Comprehensive estate plan essential for business owners
- August 8, 2008
John P. Dedon
Protecting and preserving assets is complicated for individuals planning their estate. Assets can be depleted by income taxes and potential lawsuits during lifetime and by probate costs and estate taxes upon death.
A comprehensive estate plan should address all of these threats. For business owners, creating and implementing an estate plan is even more important and perhaps more complicated. However, the good news is that there are ample tools available to address the problems and provide solutions.
Further, business owners can take comfort in knowing they are not the first to have successfully protected their family and assets. In the coming months, this column will explore the options business owners have in seeking solutions to their estate planning needs.
Everyone is concerned about basic estate planning issues. These issues include avoiding probate, eliminating or reducing estate taxes, ensuring that the assets passing to children are protected from the children’s creditors and from their failed marriages, and making sure that the people or institutions named as Executors and Trustees manage the assets properly. If there children under 18, guardians need to be appointed to care for the children. Business owners have these same concerns, but face even greater challenges.
Often times the greatest portion of a business owner’s net worth is tied up in his company. There may be a primary residence, vacation home, retirement plan assets and other liquid assets and life insurance. However, the company may be the most valuable asset as well as the one that is least marketable. Notwithstanding, the company needs to be valued because it is included in the estate for estate tax purposes. Federal estate taxes, at a maximum rate of 45 percent, are generally due nine months from the date of death. Under current law, federal estate taxes apply once assets exceed $2 million. (Certain deductions are allowed, including a full deduction for assets left to a surviving spouse.) In some states, estate taxes can apply if assets exceed $1 million.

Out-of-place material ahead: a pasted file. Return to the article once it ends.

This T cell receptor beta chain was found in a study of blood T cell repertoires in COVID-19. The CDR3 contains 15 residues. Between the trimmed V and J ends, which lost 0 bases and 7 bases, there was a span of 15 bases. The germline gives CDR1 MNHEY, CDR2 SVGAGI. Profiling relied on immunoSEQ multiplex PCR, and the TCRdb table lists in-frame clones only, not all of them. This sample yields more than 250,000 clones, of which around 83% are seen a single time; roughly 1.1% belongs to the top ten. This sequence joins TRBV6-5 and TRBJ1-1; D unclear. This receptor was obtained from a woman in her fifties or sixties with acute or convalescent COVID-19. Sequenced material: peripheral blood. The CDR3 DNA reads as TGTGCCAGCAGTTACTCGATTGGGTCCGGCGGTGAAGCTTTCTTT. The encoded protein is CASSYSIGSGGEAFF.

Aside from estate taxes, there are numerous non-tax issues facing business owners. Perhaps there is a desire to pass the company to the children and future generations. Because the company is illiquid, sufficient cash and marketable securities must be available to pay the estate tax. Life insurance may provide part of the solution. Also, if the company is to pass to the children, how is it determined who manages the company? Or, sometimes some of the children are working in the business and others are not. Does the company pass to all of the children or only the children in the business?
How does the owner ensure that all of the family assets are divided equally when the majority of the assets are tied up in the business? What if the business is owned in part by unrelated partners? As these questions illustrate, there are numerous concerns that must be addressed as part of a business owner’s estate plan.
Although the issues can appear overwhelming, much less a distraction from the owner’s primary objective — operating the company — the greatest danger is not planning. We all know of companies that have been sold at fire sale prices to pay estate tax or failed with the next generation because of inadequate management.
Where do you start? The foundation of all estate planning begins with a will, revocable trust, power of attorney and medical directive. Once those core documents are in place, the second step in the planning is more difficult to predict. Is charitable planning part of the solution? If so, there could be a charitable trust or a private foundation. Is current gifting to family members appropriate? This could lead to a grantor retained annuity trust (GRAT) or a gift and sale to an intentionally defective trust. As stated above, in the coming months we will navigate through the alternatives for the business owner to ensure that the assets pass to the beneficiaries of his choice most efficiently and with the least amount of cost and taxes possible.
John P. Dedon is a principal in the firm with the Trust, Estate & Tax Planning practice group of Odin, Feldman & Pittleman. Dedon blogs about estate planning issues for Virginians and U.S. citizens at www.dedononestateplanning.typepad.com.